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Electronic voting systems flawed, expert says
Associated Press ^ | May 5, 2004

Posted on 05/05/2004 11:37:45 AM PDT by Dog Gone

WASHINGTON -- A computer science expert criticized electronic voting systems planned for the November election as highly vulnerable and flawed, saying today a backup paper system is the only short-term solution to avoid another disputed presidential election.

"On a spectrum of terrible to very good, we are sitting at terrible," Aviel D. Rubin, a computer science professor at Johns Hopkins University, told the U.S. Election Assistance Commission. "Not only have the vendors not implemented security safeguards that are possible, they have not even correctly implemented the ones that are easy."

Other experts said electronic voting offers advantages over paper balloting, including increasing access to the blind and people who do not speak English. They contended that backing up electronic systems with paper ballots could be costly.

"We want systems that are secure but also accessible to people with disabilities," said Stephen Berger, an expert at TEM Consulting, an engineering services consulting firm.

The first public hearing by the commission came as many states consider legislation to require a paper record of every vote cast as a backup to technology they consider potentially faulty or vulnerable to attack.

About 50 million Americans this fall are expected to use the ATM-like voting machines, which states rushed to get to replace paper ballots after Florida's hanging-chad fiasco in 2000. Critics say the touchscreen machines can't be trusted because they don't leave a paper trail.

Phil Singer, a spokesman for the presidential campaign of Democrat John Kerry, said today, "After what happened in Florida in 2000, making sure that there is a reliable paper trail in place to account for every vote is just common sense."

To help prevent mishaps, the four-member bipartisan panel is expected to issue recommendations to state and local officials, such as urging poll workers to keep a stack of paper ballots available in case electronic machines fail to operate.

"We cannot afford to have a replay of 2000, when voting systems failed to properly record voters' intent ... and when millions of Americans questioned the outcome and legitimacy of the presidential election," said Kay Maxwell, president of the League of Women Voters, who was to testify today. "Specific security measures are needed."

Machines in more than half the precincts in California's San Diego County malfunctioned during the March 2 presidential primary, and a lack of paper ballots may have disenfranchised hundreds of voters.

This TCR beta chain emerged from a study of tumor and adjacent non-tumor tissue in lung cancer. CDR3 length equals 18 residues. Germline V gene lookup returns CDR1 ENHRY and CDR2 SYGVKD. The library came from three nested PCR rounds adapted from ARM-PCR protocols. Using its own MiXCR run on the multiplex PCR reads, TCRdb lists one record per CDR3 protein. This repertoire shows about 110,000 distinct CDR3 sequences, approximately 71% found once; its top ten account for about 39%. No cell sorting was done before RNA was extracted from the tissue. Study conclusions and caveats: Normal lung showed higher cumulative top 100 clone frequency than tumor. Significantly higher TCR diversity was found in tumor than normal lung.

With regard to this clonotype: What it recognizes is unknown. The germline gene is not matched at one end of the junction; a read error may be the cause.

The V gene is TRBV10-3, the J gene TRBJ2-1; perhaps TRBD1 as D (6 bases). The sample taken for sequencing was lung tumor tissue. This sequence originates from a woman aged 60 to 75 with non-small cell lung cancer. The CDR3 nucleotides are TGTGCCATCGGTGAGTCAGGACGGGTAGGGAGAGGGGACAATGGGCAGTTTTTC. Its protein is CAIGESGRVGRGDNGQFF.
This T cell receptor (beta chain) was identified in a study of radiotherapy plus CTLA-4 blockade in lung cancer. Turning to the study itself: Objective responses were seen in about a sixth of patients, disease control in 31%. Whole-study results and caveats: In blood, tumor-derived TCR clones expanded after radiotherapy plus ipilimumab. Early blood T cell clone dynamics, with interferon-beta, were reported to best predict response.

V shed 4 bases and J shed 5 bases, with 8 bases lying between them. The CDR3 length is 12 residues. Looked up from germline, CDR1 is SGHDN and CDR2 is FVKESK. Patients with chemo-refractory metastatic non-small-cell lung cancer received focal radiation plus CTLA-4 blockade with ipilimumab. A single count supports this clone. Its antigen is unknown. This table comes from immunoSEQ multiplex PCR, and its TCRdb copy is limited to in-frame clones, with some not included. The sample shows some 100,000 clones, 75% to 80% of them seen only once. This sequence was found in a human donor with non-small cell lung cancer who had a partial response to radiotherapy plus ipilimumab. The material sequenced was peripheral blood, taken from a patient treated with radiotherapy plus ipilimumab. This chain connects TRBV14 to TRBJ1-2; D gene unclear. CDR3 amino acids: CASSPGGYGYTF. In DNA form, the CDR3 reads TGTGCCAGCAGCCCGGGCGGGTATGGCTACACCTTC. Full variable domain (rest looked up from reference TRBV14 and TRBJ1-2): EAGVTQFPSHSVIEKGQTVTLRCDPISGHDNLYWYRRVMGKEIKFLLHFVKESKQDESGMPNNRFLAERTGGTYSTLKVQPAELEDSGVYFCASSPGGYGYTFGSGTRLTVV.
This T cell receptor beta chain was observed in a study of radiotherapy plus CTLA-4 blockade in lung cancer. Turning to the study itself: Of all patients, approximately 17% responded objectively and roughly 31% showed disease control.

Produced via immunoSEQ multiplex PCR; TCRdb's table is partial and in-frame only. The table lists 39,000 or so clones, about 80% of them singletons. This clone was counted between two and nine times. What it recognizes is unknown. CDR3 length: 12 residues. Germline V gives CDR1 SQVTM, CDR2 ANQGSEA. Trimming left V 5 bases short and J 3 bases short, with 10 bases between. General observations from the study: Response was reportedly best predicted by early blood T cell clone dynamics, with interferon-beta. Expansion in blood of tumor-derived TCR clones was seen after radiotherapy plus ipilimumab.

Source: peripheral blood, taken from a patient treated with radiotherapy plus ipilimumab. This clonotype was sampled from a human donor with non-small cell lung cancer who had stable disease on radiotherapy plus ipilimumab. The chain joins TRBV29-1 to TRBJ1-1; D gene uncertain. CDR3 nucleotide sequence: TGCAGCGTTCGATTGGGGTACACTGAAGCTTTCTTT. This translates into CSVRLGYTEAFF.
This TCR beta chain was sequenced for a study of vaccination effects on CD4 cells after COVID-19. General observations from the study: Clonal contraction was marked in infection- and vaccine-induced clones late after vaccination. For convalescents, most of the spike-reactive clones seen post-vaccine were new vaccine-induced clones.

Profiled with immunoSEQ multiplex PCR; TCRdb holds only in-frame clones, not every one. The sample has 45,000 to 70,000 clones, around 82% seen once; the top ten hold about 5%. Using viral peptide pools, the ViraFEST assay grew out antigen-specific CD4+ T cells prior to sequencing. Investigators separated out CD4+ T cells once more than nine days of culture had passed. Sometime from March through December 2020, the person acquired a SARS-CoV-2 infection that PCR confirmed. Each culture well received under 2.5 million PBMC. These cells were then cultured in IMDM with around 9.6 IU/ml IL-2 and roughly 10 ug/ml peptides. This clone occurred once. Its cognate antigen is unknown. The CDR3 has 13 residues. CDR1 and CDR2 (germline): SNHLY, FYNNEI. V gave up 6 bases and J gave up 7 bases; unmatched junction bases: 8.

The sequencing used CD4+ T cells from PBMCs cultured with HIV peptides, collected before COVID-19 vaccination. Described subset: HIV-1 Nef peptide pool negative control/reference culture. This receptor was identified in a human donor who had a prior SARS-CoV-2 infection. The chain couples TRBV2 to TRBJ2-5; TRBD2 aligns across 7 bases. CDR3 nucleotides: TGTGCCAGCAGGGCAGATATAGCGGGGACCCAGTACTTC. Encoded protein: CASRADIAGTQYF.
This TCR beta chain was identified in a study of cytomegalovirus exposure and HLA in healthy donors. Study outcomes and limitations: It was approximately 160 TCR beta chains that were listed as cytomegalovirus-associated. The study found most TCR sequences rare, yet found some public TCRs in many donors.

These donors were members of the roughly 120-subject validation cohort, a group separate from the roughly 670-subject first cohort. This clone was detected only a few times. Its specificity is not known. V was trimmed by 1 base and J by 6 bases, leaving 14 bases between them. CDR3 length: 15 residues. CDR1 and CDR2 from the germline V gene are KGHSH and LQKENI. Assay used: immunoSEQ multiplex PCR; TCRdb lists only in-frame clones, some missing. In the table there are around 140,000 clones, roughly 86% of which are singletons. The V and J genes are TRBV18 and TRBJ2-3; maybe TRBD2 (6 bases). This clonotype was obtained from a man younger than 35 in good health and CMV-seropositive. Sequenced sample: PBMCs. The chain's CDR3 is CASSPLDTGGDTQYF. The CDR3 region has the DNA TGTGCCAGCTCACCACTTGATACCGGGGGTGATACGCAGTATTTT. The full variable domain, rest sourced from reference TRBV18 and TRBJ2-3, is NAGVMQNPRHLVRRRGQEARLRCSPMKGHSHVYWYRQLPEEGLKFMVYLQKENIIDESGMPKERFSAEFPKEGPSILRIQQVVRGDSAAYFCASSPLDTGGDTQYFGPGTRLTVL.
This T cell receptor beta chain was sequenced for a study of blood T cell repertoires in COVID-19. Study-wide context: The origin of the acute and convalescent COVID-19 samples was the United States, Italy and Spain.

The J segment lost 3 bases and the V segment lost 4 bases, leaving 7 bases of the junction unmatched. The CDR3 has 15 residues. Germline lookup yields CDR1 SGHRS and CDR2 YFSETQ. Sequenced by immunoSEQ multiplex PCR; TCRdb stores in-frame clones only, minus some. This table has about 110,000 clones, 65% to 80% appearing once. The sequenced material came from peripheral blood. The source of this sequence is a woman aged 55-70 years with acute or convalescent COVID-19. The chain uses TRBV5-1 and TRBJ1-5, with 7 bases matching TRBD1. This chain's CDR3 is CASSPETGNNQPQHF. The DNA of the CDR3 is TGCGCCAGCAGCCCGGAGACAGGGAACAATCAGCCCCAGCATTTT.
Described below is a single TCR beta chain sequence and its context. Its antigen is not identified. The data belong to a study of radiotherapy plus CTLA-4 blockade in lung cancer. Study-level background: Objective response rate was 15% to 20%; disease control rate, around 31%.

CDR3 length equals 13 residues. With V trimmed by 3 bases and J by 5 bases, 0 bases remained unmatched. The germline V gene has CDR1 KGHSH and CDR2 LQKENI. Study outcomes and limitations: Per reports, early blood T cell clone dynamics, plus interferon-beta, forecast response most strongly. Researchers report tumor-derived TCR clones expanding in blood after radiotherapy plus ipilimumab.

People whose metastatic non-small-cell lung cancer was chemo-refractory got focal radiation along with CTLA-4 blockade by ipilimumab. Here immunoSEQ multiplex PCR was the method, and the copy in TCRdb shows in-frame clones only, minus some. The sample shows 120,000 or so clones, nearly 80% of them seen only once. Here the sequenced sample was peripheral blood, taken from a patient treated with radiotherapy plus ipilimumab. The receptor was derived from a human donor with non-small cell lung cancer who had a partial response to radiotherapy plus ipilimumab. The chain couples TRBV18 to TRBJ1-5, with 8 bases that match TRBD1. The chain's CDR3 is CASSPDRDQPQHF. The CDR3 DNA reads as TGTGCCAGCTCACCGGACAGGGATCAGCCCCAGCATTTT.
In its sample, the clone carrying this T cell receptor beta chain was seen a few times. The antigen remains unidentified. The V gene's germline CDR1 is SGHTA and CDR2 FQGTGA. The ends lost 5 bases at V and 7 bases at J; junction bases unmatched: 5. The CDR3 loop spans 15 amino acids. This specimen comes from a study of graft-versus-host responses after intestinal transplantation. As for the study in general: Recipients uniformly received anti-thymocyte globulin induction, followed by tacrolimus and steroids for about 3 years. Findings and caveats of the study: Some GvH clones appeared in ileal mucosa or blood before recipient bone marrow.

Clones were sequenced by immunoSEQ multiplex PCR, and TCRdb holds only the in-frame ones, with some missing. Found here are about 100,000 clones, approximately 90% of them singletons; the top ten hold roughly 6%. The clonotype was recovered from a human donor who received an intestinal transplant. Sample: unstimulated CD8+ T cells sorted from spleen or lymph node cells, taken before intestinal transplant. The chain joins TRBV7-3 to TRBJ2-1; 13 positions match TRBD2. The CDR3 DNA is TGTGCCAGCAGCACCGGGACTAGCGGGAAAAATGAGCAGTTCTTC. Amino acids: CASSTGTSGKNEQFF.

Congress created the commission under the 2002 Help America Vote Act, which began distributing $3.9 billion to states to upgrade voting systems after the disputed 2000 election. The panel is charged with ensuring the voting process is sound, although it lacks the power to enforce any standards it sets.

The commission has said it is woefully underfunded, with only $1.2 million of its $10 million budget appropriated, prompting the commission to caution it might not have the resources to immediately forestall widespread voting problems.

Republican chairman DeForest B. Soaries Jr., a former New Jersey secretary of state named by President Bush in December to the commission, has said the panel will need $2 million more this year and the full $10 million in 2005 to fulfill its mission of restoring public faith in electronic voting.

Executives from Diebold Inc., Hart Intercivic Inc., Election Systems & Software Inc., and Sequoia Voting Systems Inc. will speak today, along with California Secretary of State Kevin Shelley.


TOPICS: News/Current Events; Politics/Elections
KEYWORDS: electronicvoting

1 posted on 05/05/2004 11:37:45 AM PDT by Dog Gone
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To: Dog Gone
I'm not sure what they mean by a paper trail but if it's just a continuous tabulation, how do you erase an erroneous vote. Go back to the old "fill in the dot" with a number 2 pencil. It's easier and produces the best result.
2 posted on 05/05/2004 11:41:31 AM PDT by Sacajaweau (God Bless Our Troops!!)
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To: Dog Gone
Electronic voting systems flawed, expert says

I tell you I'm shocked, just shocked!!

3 posted on 05/05/2004 11:44:46 AM PDT by dfwgator (It's sad that the news media treats Michael Jackson better than our military.)
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To: Dog Gone
We want systems that are secure but also accessible to people with disabilities

Especially dead people, excuse me, people suffering post-terminal disabilities.

As an expert on experts I offer my expert opinion that everything experts say is crap.

4 posted on 05/05/2004 11:47:02 AM PDT by dinasour
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To: Dog Gone
It wouldn't be that hard to add a dual printout (like cash registers have had for a century), one for the voter to hold onto, one that rolls up in the machine. I'm sure that it costs less money and requires less maintenance not to add a printer, but I'm surprised that no-one demanded it before all these agencies went out and blew their wads.
5 posted on 05/05/2004 11:48:58 AM PDT by DJtex